Monday, April 06, 2015

Argentina 1976-83: Death flights and kidnapped babies

Alejandra Dandan y Victoria Ginzberg report in “Vildoza fue piloto en los vuelos de la muerte” Página/12 05.04.2015 on the story of one of the children adopted by members of the Argentine military during the dictatorship of 1976-83.

This was one of the signature horrors of that dictatorship. Women who were arrested as dissidents by the dictatorship and were pregnant were often allowed to carry their pregnancies to term. The mothers were then murdered and the babies given up for adoption as orphans, often to military families. Their mother's relatives were not notified of the birth or the adoption or often even the mother's death, much less the manner of it.

Human rights groups like the Abuelas de Plaza de Mayo have located some of those adopted children. The governments of Néstor and Cristina Fernández have been supportive of that effort and given it a high profile. There are some good fictional treatments of those children discovering their real origins and being reunited with their natural mothers' families. Like the 2003 movie Cautiva (Captive). Or the 2012 TV Pública -argentina miniseries Volver a nacer, which unfortunately isn't currently available for viewing in the US. But it is on YouTube and has been available for US viewing in the past, so I hope it will be again. The latter is a series about two twin sisters, one adopted by the officer responsible for murdering her biological mother, the other adopted by a woman who didn't know that the baby had been kidnapped and the mother murdered.

Dandan's and Ginzberg's story is about Javier Penino Viñas, who was adopted by Jorge Raúl Vildoza, who was an officer in the infamous ESMA torture center during the dictatorship:

Javier Penino Viñas nació en el centro clandestino que funcionó en la ESMA durante la última dictadura militar. De allí se lo llevó Vildoza, lo anotó como su hijo y lo crió como tal. Las Abuelas de Plaza de Mayo lo ubicaron tempranamente, en 1984 y, para no entregarlo, los Vildoza se escaparon, primero a Paraguay y luego a Sudáfrica. Javier fue Javier Vildoza, pero luego fue Julio Sedano. Y, finalmente, en 1998 viajó a la Argentina para presentarse ante la jueza María Servini de Cubría, hacerse el estudio de ADN y ser Javier Penino Viñas, hijo de Cecilia y Hugo, secuestrados y desaparecidos durante la última dictadura. Conoció a su familia biológica, con la que tuvo y tiene una relación con altibajos, pero nunca cortó el vínculo con los Vildoza. Su apropiadora, Ana María Grimaldos, fue arrestada en 2012, en la Argentina. Durante las dos décadas que estuvieron prófugos, ella y Vildoza entraban y salían del país – aquí vivían sus dos hijos biológicos – con identidades falsas. Cuando la detuvieron, la mujer se declaró viuda. Según su relato, Vildoza murió en 2005 y fue cremado bajo uno de sus nombres falsos. No hay manera de comprobarlo.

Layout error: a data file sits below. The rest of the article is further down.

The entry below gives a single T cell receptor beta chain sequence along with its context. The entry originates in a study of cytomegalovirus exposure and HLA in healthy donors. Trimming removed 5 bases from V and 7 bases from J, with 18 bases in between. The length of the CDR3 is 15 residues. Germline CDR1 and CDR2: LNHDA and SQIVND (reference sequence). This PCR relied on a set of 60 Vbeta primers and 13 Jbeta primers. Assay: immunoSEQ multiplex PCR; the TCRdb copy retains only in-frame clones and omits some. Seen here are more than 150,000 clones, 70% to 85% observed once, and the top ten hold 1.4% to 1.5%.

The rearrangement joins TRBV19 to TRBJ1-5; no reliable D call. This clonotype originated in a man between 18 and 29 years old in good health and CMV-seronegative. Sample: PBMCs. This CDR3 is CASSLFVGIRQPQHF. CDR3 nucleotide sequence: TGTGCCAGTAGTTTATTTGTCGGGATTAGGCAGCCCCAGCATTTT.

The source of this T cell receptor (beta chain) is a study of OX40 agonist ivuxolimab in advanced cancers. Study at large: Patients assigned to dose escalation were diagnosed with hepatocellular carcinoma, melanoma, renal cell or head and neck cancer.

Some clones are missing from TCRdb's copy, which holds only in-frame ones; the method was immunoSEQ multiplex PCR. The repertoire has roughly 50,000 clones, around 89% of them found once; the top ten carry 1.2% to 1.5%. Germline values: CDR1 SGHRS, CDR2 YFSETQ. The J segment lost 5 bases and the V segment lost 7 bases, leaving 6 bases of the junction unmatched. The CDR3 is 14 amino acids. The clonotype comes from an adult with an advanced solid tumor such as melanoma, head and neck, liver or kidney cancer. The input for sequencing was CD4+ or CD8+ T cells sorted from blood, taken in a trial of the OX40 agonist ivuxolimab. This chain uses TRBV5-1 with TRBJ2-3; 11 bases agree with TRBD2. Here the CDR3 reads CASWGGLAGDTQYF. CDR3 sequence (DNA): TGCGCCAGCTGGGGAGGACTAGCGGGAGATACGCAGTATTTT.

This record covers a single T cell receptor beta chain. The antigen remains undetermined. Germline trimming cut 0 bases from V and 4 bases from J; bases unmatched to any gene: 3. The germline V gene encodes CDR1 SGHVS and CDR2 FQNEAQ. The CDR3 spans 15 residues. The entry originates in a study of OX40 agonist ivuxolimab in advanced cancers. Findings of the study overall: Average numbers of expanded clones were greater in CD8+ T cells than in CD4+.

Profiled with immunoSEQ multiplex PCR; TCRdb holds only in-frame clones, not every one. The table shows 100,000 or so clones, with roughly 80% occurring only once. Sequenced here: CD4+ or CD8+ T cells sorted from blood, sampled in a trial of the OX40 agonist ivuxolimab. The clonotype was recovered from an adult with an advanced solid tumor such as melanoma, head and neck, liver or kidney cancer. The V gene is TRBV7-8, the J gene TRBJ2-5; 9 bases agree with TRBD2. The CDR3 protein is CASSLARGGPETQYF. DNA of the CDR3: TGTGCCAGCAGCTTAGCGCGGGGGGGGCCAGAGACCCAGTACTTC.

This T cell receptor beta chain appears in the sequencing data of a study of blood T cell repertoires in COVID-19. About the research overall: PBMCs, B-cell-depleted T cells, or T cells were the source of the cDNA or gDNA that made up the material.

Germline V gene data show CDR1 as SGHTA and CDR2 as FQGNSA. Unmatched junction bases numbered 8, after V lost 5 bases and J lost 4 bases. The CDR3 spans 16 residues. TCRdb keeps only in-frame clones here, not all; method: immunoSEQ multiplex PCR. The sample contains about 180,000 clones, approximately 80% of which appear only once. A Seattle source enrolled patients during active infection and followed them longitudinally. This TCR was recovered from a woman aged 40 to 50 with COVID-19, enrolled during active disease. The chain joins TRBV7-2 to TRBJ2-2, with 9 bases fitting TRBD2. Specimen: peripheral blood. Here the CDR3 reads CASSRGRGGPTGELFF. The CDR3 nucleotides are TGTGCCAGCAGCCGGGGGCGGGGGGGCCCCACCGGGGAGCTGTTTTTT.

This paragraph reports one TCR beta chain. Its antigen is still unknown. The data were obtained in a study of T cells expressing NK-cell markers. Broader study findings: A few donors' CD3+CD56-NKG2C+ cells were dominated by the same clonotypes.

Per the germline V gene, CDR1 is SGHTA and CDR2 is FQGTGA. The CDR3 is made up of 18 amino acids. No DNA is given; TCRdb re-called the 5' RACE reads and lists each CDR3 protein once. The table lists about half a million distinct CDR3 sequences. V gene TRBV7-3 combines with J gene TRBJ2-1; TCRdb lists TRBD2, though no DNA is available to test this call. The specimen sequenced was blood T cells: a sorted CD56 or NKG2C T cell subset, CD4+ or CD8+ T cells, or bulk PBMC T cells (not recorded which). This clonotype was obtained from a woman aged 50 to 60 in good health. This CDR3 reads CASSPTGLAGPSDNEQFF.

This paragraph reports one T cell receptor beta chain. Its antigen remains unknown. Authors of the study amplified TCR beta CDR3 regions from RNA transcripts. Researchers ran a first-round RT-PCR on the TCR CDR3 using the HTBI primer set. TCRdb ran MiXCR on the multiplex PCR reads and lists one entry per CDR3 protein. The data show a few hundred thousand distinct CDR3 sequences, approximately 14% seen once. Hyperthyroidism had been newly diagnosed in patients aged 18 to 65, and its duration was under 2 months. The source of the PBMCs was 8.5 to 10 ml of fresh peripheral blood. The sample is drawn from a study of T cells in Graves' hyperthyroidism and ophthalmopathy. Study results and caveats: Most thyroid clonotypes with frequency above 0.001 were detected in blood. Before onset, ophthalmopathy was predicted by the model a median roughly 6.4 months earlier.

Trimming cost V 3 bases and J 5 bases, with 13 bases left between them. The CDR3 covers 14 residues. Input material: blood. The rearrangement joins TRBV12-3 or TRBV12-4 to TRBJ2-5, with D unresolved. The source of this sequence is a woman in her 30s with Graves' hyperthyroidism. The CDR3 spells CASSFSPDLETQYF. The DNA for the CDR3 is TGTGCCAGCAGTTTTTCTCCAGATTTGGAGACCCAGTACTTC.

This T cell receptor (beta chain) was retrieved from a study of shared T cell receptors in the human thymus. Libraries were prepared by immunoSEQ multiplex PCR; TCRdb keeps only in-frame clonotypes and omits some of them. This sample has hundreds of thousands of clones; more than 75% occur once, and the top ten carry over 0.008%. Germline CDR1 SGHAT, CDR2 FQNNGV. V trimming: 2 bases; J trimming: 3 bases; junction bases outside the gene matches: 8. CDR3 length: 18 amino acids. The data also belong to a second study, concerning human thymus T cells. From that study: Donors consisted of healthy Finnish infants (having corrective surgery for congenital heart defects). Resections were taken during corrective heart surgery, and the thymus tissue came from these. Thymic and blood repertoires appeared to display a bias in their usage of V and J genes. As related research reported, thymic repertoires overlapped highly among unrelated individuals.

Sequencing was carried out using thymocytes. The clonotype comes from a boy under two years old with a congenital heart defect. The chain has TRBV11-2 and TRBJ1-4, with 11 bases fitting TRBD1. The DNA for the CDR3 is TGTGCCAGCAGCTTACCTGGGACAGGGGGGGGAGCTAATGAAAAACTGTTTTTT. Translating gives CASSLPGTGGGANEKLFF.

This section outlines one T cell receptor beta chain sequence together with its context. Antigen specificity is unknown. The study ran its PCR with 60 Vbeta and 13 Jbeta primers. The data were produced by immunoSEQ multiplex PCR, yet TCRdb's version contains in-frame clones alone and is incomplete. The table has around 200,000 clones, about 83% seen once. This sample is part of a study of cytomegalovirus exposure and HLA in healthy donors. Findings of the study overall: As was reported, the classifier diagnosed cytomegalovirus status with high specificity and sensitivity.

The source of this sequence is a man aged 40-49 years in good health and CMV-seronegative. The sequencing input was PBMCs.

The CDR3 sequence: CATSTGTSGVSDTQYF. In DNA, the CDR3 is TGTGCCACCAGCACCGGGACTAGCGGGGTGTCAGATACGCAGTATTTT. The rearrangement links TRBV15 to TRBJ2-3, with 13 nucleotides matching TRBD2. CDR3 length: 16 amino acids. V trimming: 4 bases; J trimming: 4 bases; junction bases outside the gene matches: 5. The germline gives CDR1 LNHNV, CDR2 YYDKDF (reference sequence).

[Javier Penino Viñas was born in the clandestine torture center that operated in the ESMA {a military school} during the last military dictatorship. Vildoza took him from there, recorded him as his son and raised him as such. The Abuelas de Plaza de Mayo located him early, in 1984 and, in order not to have to surrender him, the Vildozas escapted, first to Paraguay and later to South Africa. Javier was Javier Vildoza, but later was Julio Sedano. And, finally in 1998 he traveled to Argentina to present himself before the judge María Servini de Cubría, had to a DNA test and is Javier Penino Viñas, son of Cecilia y Hugo, kidnapped and "disappeared" during the last dicatatorship. He met his biological family, with which he had and has a relationship with ups and downs, but never cut off the connection with the Vildozas. His adopted mother, Ana María Grimaldos, was arrested in 2012 in Argentina. During the two decades they were fugitives, she and Vildoza entered and left the country - their two biological children lives here - with false identities. When she was detained, the woman declared herself a widow. According to her account, Vildoza died in 2005 and was cremated under one of his false names. That could not be confirmed.]
And you think you have issues with your parents!

Página/12's interview with Javier covers things his Navy father told him about the dictatorship, including one of the other signature horrors of that regime, the "death flights" in which kidnapped suspects would be drugged unconscious and dropped into the sea to drown. His "adoptive" ("kidnaptive"?) father Vildoza told him he had been a pilot on such flights. Vildoza had the impression that there was a clerical influence on this method of execution, with some priests assigned to the military arguing that for some combination of moral and PR purposes, that was a preferable way of killing prisoners than a firing squad or torturing them to death. (There was a separate diocese at the time just for the military.)

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